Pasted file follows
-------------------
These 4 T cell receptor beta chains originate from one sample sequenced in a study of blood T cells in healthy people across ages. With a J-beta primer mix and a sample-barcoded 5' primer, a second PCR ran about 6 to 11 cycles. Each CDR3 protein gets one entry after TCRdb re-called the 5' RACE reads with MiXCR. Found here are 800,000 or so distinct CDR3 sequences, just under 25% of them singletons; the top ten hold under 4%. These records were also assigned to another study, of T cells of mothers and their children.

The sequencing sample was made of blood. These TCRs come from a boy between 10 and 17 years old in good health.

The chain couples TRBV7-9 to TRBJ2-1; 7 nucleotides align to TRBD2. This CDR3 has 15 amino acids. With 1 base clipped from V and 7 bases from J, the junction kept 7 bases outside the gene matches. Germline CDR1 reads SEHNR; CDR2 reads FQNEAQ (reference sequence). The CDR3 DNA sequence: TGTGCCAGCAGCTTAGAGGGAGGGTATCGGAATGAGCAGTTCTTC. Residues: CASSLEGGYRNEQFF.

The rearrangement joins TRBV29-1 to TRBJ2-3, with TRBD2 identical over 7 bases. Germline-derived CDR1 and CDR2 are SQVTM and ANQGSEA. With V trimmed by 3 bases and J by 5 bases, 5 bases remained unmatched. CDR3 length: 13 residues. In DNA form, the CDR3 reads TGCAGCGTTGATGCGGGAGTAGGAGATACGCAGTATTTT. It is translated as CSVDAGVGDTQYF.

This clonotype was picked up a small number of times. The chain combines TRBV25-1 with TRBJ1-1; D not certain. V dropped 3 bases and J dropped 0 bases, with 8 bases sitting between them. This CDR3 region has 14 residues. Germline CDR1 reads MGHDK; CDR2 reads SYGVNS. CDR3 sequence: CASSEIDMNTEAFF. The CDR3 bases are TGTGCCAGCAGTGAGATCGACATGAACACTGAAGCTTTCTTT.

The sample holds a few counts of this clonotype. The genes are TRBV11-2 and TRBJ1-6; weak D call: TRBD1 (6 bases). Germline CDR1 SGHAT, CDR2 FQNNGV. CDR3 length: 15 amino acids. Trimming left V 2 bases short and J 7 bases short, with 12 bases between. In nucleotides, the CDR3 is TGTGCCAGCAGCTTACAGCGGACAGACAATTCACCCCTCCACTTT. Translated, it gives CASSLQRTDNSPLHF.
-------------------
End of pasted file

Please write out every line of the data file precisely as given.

These 4 T cell receptor beta chains originate from one sample sequenced in a study of blood T cells in healthy people across ages. With a J-beta primer mix and a sample-barcoded 5' primer, a second PCR ran about 6 to 11 cycles. Each CDR3 protein gets one entry after TCRdb re-called the 5' RACE reads with MiXCR. Found here are 800,000 or so distinct CDR3 sequences, just under 25% of them singletons; the top ten hold under 4%. These records were also assigned to another study, of T cells of mothers and their children.

The sequencing sample was made of blood. These TCRs come from a boy between 10 and 17 years old in good health.

The chain couples TRBV7-9 to TRBJ2-1; 7 nucleotides align to TRBD2. This CDR3 has 15 amino acids. With 1 base clipped from V and 7 bases from J, the junction kept 7 bases outside the gene matches. Germline CDR1 reads SEHNR; CDR2 reads FQNEAQ (reference sequence). The CDR3 DNA sequence: TGTGCCAGCAGCTTAGAGGGAGGGTATCGGAATGAGCAGTTCTTC. Residues: CASSLEGGYRNEQFF.

The rearrangement joins TRBV29-1 to TRBJ2-3, with TRBD2 identical over 7 bases. Germline-derived CDR1 and CDR2 are SQVTM and ANQGSEA. With V trimmed by 3 bases and J by 5 bases, 5 bases remained unmatched. CDR3 length: 13 residues. In DNA form, the CDR3 reads TGCAGCGTTGATGCGGGAGTAGGAGATACGCAGTATTTT. It is translated as CSVDAGVGDTQYF.

This clonotype was picked up a small number of times. The chain combines TRBV25-1 with TRBJ1-1; D not certain. V dropped 3 bases and J dropped 0 bases, with 8 bases sitting between them. This CDR3 region has 14 residues. Germline CDR1 reads MGHDK; CDR2 reads SYGVNS. CDR3 sequence: CASSEIDMNTEAFF. The CDR3 bases are TGTGCCAGCAGTGAGATCGACATGAACACTGAAGCTTTCTTT.

The sample holds a few counts of this clonotype. The genes are TRBV11-2 and TRBJ1-6; weak D call: TRBD1 (6 bases). Germline CDR1 SGHAT, CDR2 FQNNGV. CDR3 length: 15 amino acids. Trimming left V 2 bases short and J 7 bases short, with 12 bases between. In nucleotides, the CDR3 is TGTGCCAGCAGCTTACAGCGGACAGACAATTCACCCCTCCACTTT. Translated, it gives CASSLQRTDNSPLHF.